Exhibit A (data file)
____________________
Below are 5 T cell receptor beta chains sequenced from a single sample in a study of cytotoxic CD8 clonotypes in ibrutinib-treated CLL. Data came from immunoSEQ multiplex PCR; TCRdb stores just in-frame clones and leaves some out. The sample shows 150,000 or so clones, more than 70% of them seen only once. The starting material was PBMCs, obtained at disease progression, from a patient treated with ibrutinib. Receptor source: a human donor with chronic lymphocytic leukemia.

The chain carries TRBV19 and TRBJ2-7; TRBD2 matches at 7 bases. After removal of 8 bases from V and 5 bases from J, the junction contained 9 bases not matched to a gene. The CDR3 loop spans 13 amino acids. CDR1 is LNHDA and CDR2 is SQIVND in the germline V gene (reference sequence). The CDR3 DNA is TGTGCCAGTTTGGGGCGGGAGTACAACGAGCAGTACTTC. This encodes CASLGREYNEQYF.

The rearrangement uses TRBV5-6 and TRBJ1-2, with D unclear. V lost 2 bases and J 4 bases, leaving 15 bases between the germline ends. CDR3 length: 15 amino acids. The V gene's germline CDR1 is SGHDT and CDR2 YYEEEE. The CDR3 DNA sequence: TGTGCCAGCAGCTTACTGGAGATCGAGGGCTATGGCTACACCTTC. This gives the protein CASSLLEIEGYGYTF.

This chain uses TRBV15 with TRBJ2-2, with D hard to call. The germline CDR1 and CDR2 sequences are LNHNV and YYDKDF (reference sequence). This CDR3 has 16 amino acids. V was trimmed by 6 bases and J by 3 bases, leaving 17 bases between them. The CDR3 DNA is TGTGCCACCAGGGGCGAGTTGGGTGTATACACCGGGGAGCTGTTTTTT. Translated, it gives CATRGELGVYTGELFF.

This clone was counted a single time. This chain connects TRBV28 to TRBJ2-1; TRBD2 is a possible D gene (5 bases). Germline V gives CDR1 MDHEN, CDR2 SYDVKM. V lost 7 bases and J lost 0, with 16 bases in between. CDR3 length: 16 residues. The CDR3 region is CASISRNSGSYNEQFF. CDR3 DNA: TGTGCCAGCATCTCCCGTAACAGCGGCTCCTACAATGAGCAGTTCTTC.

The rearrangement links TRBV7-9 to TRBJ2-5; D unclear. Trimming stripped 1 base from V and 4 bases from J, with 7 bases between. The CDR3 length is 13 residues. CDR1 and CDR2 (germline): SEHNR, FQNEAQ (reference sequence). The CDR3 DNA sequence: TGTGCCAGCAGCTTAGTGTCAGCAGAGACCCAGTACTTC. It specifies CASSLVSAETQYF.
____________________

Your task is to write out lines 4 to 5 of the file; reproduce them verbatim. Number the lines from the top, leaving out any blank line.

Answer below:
This chain uses TRBV15 with TRBJ2-2, with D hard to call. The germline CDR1 and CDR2 sequences are LNHNV and YYDKDF (reference sequence). This CDR3 has 16 amino acids. V was trimmed by 6 bases and J by 3 bases, leaving 17 bases between them. The CDR3 DNA is TGTGCCACCAGGGGCGAGTTGGGTGTATACACCGGGGAGCTGTTTTTT. Translated, it gives CATRGELGVYTGELFF.

This clone was counted a single time. This chain connects TRBV28 to TRBJ2-1; TRBD2 is a possible D gene (5 bases). Germline V gives CDR1 MDHEN, CDR2 SYDVKM. V lost 7 bases and J lost 0, with 16 bases in between. CDR3 length: 16 residues. The CDR3 region is CASISRNSGSYNEQFF. CDR3 DNA: TGTGCCAGCATCTCCCGTAACAGCGGCTCCTACAATGAGCAGTTCTTC.